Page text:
Friday, May 2, 2008

Canadian Water Network Article

Just a quick note to let you know that I'm working on a post, and will hopefully put it up soon. Until then, here is a short article that I wrote for the Canadian Water Network. CWN is a network of Canadian water researchers, mostly from universities and government, that focus on finding and promoting sustainable solutions to water quality. They are a big supporter of EWB, and their donations have funded a large part of my placement. For more information, check out www.cwn-rce.ca

World Water Day

Every March 22, World Water Day comes and goes. In Canada, this day usually passes us by unnoticed. There may be a short editorial in the paper or perhaps a small display at the local university campus, but most of us are completely unaware that this day means so much to so many.

Here in Zambia, it is a very different matter - World Water Day is marked by small celebrations all across the country. This year I had the opportunity to take part in the festivities in the village of Chinweshiba. The celebration drew people from all the surrounding villages, as well as local leaders, including chiefs, village headmen, and local government officials.

Why then is World Water Day such a big deal in rural Zambia, whereas in Canada it passes by with hardly a murmur? Likely it is because water itself is hardly given a second thought in Canada. Merely turn on the tap, or turn down the right isle at the grocery store, and you can find safe, clean water. We rarely need to worry about where our water comes from, or whether it is safe to drink.

This is not the case in Zambia, and indeed in much of the world. In these places, getting water can often mean walking one or two kilometres and carrying water back to your home, and there is no guarantee that this water is safe to drink. In Zambia, in 2004, only 58% of the population had access to safe, clean water, and around the world, millions of people every day suffer from water-borne illnesses, many of them children.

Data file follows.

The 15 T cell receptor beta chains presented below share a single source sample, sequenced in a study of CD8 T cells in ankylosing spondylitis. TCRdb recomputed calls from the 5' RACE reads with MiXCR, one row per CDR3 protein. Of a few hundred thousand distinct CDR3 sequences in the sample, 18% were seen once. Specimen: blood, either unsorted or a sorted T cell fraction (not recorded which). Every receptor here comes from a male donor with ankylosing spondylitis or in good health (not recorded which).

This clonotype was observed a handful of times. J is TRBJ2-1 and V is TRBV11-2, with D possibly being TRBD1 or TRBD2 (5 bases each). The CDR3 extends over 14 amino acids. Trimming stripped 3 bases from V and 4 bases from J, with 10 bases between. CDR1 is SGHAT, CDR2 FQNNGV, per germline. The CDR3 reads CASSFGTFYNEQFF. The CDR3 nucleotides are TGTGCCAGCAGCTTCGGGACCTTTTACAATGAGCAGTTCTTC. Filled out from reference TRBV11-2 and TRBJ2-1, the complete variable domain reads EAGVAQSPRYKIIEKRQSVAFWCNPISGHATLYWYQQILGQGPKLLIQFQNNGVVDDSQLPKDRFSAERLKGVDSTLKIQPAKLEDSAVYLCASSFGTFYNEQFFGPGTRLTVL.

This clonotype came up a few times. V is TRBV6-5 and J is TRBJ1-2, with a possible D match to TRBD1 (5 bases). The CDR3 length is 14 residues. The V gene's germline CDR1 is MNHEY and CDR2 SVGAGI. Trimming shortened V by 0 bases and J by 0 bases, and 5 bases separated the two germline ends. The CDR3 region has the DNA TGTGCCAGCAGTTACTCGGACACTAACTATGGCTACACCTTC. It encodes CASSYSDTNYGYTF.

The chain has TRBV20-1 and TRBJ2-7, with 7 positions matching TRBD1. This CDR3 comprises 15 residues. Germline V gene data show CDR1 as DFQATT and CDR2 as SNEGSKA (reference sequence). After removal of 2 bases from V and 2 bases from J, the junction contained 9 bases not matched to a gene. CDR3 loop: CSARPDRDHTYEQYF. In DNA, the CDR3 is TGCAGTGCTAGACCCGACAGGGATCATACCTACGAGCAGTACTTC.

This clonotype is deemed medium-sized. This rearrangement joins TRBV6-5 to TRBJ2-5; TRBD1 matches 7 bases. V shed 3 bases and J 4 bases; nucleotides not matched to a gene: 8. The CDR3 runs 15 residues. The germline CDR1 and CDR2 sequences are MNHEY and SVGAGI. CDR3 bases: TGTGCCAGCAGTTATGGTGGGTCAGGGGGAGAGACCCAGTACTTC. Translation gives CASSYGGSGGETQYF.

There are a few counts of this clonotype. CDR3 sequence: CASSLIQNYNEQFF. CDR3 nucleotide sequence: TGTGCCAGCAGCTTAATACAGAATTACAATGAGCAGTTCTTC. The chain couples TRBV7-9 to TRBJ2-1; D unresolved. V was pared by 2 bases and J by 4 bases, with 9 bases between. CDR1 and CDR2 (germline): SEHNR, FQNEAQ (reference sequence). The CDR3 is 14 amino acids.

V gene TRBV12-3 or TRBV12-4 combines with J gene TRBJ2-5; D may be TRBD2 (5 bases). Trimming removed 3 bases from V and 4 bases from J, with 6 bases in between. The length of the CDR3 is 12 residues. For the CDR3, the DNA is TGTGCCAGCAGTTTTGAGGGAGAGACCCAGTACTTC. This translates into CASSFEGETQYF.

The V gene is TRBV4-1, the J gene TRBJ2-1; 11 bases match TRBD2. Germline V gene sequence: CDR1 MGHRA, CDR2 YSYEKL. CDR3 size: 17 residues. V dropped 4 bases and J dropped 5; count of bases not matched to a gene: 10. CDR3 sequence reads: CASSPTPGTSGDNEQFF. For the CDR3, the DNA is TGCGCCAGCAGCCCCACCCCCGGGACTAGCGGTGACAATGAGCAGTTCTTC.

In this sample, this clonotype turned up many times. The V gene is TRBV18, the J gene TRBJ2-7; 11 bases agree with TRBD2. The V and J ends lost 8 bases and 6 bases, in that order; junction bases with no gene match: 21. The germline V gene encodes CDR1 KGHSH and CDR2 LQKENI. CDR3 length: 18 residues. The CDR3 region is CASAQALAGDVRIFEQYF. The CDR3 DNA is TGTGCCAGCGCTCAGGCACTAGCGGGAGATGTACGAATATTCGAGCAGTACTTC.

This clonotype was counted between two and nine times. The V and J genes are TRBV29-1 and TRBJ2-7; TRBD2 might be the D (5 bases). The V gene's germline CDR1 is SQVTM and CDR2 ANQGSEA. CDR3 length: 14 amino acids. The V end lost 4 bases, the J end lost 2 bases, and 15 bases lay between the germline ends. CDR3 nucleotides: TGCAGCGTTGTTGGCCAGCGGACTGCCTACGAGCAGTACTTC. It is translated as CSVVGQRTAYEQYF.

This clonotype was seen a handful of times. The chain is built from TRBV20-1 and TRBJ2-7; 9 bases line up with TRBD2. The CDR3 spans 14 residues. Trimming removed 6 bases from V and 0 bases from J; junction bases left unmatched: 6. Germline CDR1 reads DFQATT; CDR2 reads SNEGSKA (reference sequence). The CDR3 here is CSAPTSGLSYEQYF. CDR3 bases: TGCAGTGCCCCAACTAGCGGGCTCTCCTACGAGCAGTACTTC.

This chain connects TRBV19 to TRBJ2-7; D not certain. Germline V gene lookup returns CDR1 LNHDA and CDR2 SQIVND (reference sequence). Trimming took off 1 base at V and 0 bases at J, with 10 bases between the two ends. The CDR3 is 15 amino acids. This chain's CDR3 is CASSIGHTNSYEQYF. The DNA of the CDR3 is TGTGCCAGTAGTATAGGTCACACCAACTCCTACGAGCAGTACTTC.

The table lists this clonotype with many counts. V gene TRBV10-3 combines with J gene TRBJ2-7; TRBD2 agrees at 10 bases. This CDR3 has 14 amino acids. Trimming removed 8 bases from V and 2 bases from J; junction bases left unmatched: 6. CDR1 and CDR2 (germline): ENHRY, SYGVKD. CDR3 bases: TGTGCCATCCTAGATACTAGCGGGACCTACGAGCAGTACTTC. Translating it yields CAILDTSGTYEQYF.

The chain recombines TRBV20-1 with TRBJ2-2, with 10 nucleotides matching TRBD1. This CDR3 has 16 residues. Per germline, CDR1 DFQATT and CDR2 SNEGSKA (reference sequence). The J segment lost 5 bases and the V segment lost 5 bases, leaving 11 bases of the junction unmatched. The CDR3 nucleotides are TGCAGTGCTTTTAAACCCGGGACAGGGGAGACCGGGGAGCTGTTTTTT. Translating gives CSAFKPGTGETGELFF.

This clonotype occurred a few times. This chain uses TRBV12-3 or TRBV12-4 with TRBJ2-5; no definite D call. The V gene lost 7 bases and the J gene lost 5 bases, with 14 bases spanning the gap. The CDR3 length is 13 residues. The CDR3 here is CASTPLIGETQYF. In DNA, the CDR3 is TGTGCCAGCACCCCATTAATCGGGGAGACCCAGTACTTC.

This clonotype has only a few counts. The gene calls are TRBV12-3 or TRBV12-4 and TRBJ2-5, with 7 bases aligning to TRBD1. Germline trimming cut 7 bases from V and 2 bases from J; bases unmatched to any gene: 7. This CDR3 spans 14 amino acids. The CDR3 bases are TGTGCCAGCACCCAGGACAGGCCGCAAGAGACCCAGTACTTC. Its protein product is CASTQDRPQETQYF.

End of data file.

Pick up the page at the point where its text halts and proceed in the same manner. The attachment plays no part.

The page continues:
It is for this reason that any opportunity to promote and celebrate clean water is welcomed with enthusiasm, and why I spent March 22 surrounded by over four hundred rural Zambians, celebrating and discussing water and sanitation. The particular event I attended celebrated achievements in water and sanitation in this area over the past year and reminded the community just how important clean water is. There were speeches, traditional singing and dancing, an essay competition, and a water-related quiz with plenty of prizes.

Towards the end of the day, as the events were starting to wrap up, though the atmosphere still festive, I took a few minutes to chat with Matilda Nkunta. Matilda is about 70 years old, and takes care of her three grandchildren – a reality for many grandmothers in Zambia whose own children have all passed away. She beamed with pride as she told me about the new well near her house, and how happy she is to not have to walk to the river to draw water any more.

Matilda received an award for having the cleanest household, and one for her contributions to the many development projects in the community. She also spoke to me about her granddaughter, saying “I know that she will be able to attend school more regularly now, because she won’t get sick as often. That is why this new well is so good for us, and why it is so important that we work for clean water”.

Matilda’s story is a perfect example of why we celebrate World Water Day. She reminded me how fortunate we are to have such an abundance of safe water in Canada and that we don’t need to be in rural Zambia on World Water Day to remember the millions of people around the world who lack access to clean and safe water.

2 comments:

Emily from FL said...

Hi Trevor!
I accidentally came across your blog & I think it's interesting because I'm headed to Zambia in 2 days.
Maybe I'll see you there.

Anonymous said...

...please where can I buy a unicorn?